Fitzgerald attempted to publish the book again under a new title, “This Side of Paradise,” and was successful. At the age of 24 and in almost a single night, Fitzgerald’s novel made him one of the most promising young writers in America. About a week later, Fitzgerald married Zelda in New York. This story of a man needing to find material gain before being able to court a woman into marriage also shows itself in The Great Gatsby. Fitzgerald and Zelda had one daughter named Frances Scott Fitzgerald in 1921; she would be Fitzgerald’s only child.

Fitzgerald harnessed his popularity into a new kind of reputation – he became known as a somewhat eccentric playboy, and it was hard for people to consider him a serious literary artist. He launched himself into an extravagant way of living, and funded his ways through writing many short stories for publications such as The Saturday Evening Post and Esquire. In 1922, Fitzgerald published his second novel, The Beautiful and the Damned – a story about a troubled marriage. This novel helped to create a foundation for Fitzgerald as a serious writer and many looked at it as a great reference to the “Jazz Age.” In 1924, Fitzgerald had fallen into a literary rut, suffering in his battle against writer’s block.

To spark his creativity, Fitzgerald moved to France; there he began work on what was later considered to be his greatest novel as well as the greatest novel of the 20th century in general – The Great Gatsby. A story told through the eyes of a Midwesterner named Nick, this novel made a strong connection to the irony of impossible goals made by many people in the Roaring Twenties, specifically young adults from the “Lost Generation,” and illustrated the extravagance and traps that come with mass consumerism. The novel has been recreated in several movies and is often said to be an incredibly artistic and symbolic piece of literary work. Although The Great Gatsby was published in 1925 and immediately well received, it didn’t become the significant portrait of the Roaring Twenties until the 1950’s and 1960’s. The Great Gatsby also held many symbolic references to Fitzgerald’s own life and opinions, sometimes even taking direct quotes from his experiences and using them in character’s dialogue.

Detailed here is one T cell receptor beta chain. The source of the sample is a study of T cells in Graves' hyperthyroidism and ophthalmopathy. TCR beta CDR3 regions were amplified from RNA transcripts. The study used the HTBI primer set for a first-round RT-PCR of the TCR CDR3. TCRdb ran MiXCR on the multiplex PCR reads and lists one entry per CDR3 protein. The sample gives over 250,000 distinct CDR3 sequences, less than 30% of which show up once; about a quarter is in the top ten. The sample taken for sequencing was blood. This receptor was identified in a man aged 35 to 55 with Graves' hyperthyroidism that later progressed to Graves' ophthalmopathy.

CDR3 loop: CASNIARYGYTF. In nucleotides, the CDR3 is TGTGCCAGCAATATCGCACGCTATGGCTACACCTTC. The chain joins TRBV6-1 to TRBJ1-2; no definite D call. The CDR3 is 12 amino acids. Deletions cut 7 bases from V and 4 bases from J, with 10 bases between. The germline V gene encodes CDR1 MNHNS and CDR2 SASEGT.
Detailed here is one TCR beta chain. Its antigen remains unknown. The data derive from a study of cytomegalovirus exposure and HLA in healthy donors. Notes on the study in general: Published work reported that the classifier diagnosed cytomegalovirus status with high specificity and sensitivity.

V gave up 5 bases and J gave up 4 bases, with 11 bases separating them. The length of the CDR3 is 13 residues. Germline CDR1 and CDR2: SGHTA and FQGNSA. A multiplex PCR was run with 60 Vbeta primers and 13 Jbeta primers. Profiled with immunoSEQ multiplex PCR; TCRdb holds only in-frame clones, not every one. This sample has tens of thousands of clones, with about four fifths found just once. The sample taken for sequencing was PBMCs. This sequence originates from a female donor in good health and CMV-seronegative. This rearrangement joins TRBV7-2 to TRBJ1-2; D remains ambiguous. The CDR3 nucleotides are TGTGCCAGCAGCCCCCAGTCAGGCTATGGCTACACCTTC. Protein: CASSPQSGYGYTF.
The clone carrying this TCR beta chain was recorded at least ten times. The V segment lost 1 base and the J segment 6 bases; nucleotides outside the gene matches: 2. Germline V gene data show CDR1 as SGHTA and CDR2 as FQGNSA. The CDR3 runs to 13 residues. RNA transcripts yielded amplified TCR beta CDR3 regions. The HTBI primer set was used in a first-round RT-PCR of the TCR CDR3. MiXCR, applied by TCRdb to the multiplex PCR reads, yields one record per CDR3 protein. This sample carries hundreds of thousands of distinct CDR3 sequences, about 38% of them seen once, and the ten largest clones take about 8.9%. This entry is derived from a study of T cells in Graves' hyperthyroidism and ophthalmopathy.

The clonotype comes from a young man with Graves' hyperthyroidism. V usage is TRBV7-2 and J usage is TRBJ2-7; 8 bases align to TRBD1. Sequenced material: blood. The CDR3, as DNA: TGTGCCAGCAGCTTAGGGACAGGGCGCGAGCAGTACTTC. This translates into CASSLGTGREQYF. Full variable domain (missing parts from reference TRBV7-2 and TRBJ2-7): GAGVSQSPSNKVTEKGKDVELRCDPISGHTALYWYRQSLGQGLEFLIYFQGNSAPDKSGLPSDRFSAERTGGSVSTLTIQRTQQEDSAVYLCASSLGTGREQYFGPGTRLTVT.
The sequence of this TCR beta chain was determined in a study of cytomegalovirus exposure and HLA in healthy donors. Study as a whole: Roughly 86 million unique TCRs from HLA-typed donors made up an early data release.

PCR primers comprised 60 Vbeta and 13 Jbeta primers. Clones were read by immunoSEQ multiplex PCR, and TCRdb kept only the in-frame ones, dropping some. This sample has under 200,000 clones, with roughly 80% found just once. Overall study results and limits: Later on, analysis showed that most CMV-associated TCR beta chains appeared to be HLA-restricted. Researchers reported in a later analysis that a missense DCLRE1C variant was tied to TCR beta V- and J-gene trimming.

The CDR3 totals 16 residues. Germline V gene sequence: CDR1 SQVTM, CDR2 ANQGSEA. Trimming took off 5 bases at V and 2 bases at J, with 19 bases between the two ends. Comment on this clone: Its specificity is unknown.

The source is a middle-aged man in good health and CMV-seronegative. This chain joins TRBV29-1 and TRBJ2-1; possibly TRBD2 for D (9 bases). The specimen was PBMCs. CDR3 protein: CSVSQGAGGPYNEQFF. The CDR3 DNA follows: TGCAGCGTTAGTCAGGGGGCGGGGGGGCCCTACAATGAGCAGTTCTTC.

Unfortunately, after Fitzgerald completed The Great Gatsby, his life began to take a turn for the worse. Fitzgerald was a heavy alcoholic and began to suffer from extreme writer’s block. His wife, Zelda, suffered from mental health issues and was even taken into a mental-health clinic in 1930. She suffered another breakdown in 1931, adding even more strain to Fitzgerald’s life. Finally, in 1934, Fitzgerald was able to publish his fourth novel named Tender is the Night, a story about a psychiatrist and his fraying marriage to a troubled patient.

This book was initially received poorly due to its jumbled structure, and didn’t help with Fitzgerald’s stresses. After another two years of alcoholism and depression, Fitzgerald tried to reignite his career as a screenwriter and freelance storywriter in Hollywood. Unfortunately, this brought in modest financial success at best. Fitzgerald began one final attempt at writing a novel, but died of a heart attack when halfway through the manuscript. Fitzgerald died, believing he was a failure, on December 21, 1940; he was 44 years old. Fitzgerald’s real literary fame didn’t come to him until years later, and he is now recognized as one of the greatest authors of all time; he has had an effect on more readers than he could have ever imagined in his cut-short life.